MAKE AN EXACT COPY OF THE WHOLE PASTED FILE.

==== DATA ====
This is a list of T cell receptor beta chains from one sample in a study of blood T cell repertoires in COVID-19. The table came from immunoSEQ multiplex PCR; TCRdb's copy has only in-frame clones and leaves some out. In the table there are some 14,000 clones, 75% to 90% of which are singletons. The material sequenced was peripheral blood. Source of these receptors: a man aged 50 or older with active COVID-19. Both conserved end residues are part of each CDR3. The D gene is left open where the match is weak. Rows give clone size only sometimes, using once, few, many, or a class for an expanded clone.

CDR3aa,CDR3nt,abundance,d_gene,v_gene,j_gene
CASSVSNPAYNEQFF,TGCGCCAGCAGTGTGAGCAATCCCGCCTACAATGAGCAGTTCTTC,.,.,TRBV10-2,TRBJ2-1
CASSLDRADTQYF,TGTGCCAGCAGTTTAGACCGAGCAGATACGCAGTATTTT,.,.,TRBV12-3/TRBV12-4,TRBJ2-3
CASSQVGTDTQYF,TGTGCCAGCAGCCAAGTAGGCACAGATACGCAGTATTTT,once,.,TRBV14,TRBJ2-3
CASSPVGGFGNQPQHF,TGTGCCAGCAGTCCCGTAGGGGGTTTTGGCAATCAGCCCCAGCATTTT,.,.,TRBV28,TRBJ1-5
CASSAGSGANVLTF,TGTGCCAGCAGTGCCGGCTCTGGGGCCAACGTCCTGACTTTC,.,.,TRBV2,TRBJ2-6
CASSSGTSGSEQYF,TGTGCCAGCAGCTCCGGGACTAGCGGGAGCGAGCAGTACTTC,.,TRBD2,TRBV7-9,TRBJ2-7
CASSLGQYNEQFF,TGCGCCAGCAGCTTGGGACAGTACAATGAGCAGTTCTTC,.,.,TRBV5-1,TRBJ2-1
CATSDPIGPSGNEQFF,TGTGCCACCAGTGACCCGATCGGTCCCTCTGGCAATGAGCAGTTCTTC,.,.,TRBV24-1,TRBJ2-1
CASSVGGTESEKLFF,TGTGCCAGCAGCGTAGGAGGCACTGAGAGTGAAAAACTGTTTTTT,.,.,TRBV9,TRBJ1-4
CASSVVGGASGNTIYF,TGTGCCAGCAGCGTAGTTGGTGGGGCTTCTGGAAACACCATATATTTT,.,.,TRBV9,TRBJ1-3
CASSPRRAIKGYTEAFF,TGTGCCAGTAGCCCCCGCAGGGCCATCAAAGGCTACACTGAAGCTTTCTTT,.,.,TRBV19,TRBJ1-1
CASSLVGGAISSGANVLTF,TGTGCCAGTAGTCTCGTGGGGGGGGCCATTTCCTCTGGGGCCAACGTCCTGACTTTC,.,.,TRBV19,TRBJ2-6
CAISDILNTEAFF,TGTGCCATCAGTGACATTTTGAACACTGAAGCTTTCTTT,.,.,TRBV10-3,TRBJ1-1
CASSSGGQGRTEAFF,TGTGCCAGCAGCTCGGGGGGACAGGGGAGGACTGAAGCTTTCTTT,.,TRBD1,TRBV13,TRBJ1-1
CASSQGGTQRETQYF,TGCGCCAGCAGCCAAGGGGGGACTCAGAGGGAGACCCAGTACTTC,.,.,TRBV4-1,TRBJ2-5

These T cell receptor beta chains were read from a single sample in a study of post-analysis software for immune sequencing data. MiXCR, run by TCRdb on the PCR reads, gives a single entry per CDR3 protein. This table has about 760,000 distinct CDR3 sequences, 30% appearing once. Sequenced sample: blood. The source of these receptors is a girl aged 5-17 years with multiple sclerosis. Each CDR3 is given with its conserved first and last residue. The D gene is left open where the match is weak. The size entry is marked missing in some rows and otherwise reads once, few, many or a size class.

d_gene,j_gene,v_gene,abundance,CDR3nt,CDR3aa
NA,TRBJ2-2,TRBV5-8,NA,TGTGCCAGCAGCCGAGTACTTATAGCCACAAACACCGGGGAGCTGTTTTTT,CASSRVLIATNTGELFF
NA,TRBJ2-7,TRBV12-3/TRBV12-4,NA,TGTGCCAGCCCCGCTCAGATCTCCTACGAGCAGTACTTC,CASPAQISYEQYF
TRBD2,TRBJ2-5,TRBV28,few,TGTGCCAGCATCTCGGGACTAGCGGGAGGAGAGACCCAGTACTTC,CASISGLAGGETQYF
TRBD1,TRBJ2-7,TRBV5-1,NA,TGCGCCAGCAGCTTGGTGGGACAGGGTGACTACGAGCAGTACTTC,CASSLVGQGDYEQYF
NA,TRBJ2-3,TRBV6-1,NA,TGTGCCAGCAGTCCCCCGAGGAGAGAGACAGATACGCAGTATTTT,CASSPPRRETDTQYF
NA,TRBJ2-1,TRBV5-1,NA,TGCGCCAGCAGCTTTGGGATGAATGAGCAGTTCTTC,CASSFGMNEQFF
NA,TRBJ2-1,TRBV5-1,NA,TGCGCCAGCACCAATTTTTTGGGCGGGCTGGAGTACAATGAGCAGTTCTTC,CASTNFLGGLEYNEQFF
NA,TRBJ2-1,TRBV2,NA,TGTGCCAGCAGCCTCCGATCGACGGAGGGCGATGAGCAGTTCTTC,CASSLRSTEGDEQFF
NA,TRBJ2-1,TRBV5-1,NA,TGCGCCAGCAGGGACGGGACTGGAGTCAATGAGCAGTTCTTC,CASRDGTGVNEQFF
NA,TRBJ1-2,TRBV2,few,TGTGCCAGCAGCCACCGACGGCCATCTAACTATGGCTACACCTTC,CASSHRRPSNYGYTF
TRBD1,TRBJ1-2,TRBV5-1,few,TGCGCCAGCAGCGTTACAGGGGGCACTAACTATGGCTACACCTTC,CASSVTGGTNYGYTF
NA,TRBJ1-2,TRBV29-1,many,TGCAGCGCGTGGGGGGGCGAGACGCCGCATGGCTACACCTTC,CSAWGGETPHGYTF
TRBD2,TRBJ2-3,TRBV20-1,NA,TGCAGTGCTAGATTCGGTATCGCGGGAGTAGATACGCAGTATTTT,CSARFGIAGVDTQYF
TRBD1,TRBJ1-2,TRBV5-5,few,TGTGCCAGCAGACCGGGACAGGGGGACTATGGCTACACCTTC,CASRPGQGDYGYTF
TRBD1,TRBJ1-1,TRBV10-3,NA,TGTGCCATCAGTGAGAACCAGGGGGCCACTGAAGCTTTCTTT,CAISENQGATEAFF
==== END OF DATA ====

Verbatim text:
This is a list of T cell receptor beta chains from one sample in a study of blood T cell repertoires in COVID-19. The table came from immunoSEQ multiplex PCR; TCRdb's copy has only in-frame clones and leaves some out. In the table there are some 14,000 clones, 75% to 90% of which are singletons. The material sequenced was peripheral blood. Source of these receptors: a man aged 50 or older with active COVID-19. Both conserved end residues are part of each CDR3. The D gene is left open where the match is weak. Rows give clone size only sometimes, using once, few, many, or a class for an expanded clone.

CDR3aa,CDR3nt,abundance,d_gene,v_gene,j_gene
CASSVSNPAYNEQFF,TGCGCCAGCAGTGTGAGCAATCCCGCCTACAATGAGCAGTTCTTC,.,.,TRBV10-2,TRBJ2-1
CASSLDRADTQYF,TGTGCCAGCAGTTTAGACCGAGCAGATACGCAGTATTTT,.,.,TRBV12-3/TRBV12-4,TRBJ2-3
CASSQVGTDTQYF,TGTGCCAGCAGCCAAGTAGGCACAGATACGCAGTATTTT,once,.,TRBV14,TRBJ2-3
CASSPVGGFGNQPQHF,TGTGCCAGCAGTCCCGTAGGGGGTTTTGGCAATCAGCCCCAGCATTTT,.,.,TRBV28,TRBJ1-5
CASSAGSGANVLTF,TGTGCCAGCAGTGCCGGCTCTGGGGCCAACGTCCTGACTTTC,.,.,TRBV2,TRBJ2-6
CASSSGTSGSEQYF,TGTGCCAGCAGCTCCGGGACTAGCGGGAGCGAGCAGTACTTC,.,TRBD2,TRBV7-9,TRBJ2-7
CASSLGQYNEQFF,TGCGCCAGCAGCTTGGGACAGTACAATGAGCAGTTCTTC,.,.,TRBV5-1,TRBJ2-1
CATSDPIGPSGNEQFF,TGTGCCACCAGTGACCCGATCGGTCCCTCTGGCAATGAGCAGTTCTTC,.,.,TRBV24-1,TRBJ2-1
CASSVGGTESEKLFF,TGTGCCAGCAGCGTAGGAGGCACTGAGAGTGAAAAACTGTTTTTT,.,.,TRBV9,TRBJ1-4
CASSVVGGASGNTIYF,TGTGCCAGCAGCGTAGTTGGTGGGGCTTCTGGAAACACCATATATTTT,.,.,TRBV9,TRBJ1-3
CASSPRRAIKGYTEAFF,TGTGCCAGTAGCCCCCGCAGGGCCATCAAAGGCTACACTGAAGCTTTCTTT,.,.,TRBV19,TRBJ1-1
CASSLVGGAISSGANVLTF,TGTGCCAGTAGTCTCGTGGGGGGGGCCATTTCCTCTGGGGCCAACGTCCTGACTTTC,.,.,TRBV19,TRBJ2-6
CAISDILNTEAFF,TGTGCCATCAGTGACATTTTGAACACTGAAGCTTTCTTT,.,.,TRBV10-3,TRBJ1-1
CASSSGGQGRTEAFF,TGTGCCAGCAGCTCGGGGGGACAGGGGAGGACTGAAGCTTTCTTT,.,TRBD1,TRBV13,TRBJ1-1
CASSQGGTQRETQYF,TGCGCCAGCAGCCAAGGGGGGACTCAGAGGGAGACCCAGTACTTC,.,.,TRBV4-1,TRBJ2-5

These T cell receptor beta chains were read from a single sample in a study of post-analysis software for immune sequencing data. MiXCR, run by TCRdb on the PCR reads, gives a single entry per CDR3 protein. This table has about 760,000 distinct CDR3 sequences, 30% appearing once. Sequenced sample: blood. The source of these receptors is a girl aged 5-17 years with multiple sclerosis. Each CDR3 is given with its conserved first and last residue. The D gene is left open where the match is weak. The size entry is marked missing in some rows and otherwise reads once, few, many or a size class.

d_gene,j_gene,v_gene,abundance,CDR3nt,CDR3aa
NA,TRBJ2-2,TRBV5-8,NA,TGTGCCAGCAGCCGAGTACTTATAGCCACAAACACCGGGGAGCTGTTTTTT,CASSRVLIATNTGELFF
NA,TRBJ2-7,TRBV12-3/TRBV12-4,NA,TGTGCCAGCCCCGCTCAGATCTCCTACGAGCAGTACTTC,CASPAQISYEQYF
TRBD2,TRBJ2-5,TRBV28,few,TGTGCCAGCATCTCGGGACTAGCGGGAGGAGAGACCCAGTACTTC,CASISGLAGGETQYF
TRBD1,TRBJ2-7,TRBV5-1,NA,TGCGCCAGCAGCTTGGTGGGACAGGGTGACTACGAGCAGTACTTC,CASSLVGQGDYEQYF
NA,TRBJ2-3,TRBV6-1,NA,TGTGCCAGCAGTCCCCCGAGGAGAGAGACAGATACGCAGTATTTT,CASSPPRRETDTQYF
NA,TRBJ2-1,TRBV5-1,NA,TGCGCCAGCAGCTTTGGGATGAATGAGCAGTTCTTC,CASSFGMNEQFF
NA,TRBJ2-1,TRBV5-1,NA,TGCGCCAGCACCAATTTTTTGGGCGGGCTGGAGTACAATGAGCAGTTCTTC,CASTNFLGGLEYNEQFF
NA,TRBJ2-1,TRBV2,NA,TGTGCCAGCAGCCTCCGATCGACGGAGGGCGATGAGCAGTTCTTC,CASSLRSTEGDEQFF
NA,TRBJ2-1,TRBV5-1,NA,TGCGCCAGCAGGGACGGGACTGGAGTCAATGAGCAGTTCTTC,CASRDGTGVNEQFF
NA,TRBJ1-2,TRBV2,few,TGTGCCAGCAGCCACCGACGGCCATCTAACTATGGCTACACCTTC,CASSHRRPSNYGYTF
TRBD1,TRBJ1-2,TRBV5-1,few,TGCGCCAGCAGCGTTACAGGGGGCACTAACTATGGCTACACCTTC,CASSVTGGTNYGYTF
NA,TRBJ1-2,TRBV29-1,many,TGCAGCGCGTGGGGGGGCGAGACGCCGCATGGCTACACCTTC,CSAWGGETPHGYTF
TRBD2,TRBJ2-3,TRBV20-1,NA,TGCAGTGCTAGATTCGGTATCGCGGGAGTAGATACGCAGTATTTT,CSARFGIAGVDTQYF
TRBD1,TRBJ1-2,TRBV5-5,few,TGTGCCAGCAGACCGGGACAGGGGGACTATGGCTACACCTTC,CASRPGQGDYGYTF
TRBD1,TRBJ1-1,TRBV10-3,NA,TGTGCCATCAGTGAGAACCAGGGGGCCACTGAAGCTTTCTTT,CAISENQGATEAFF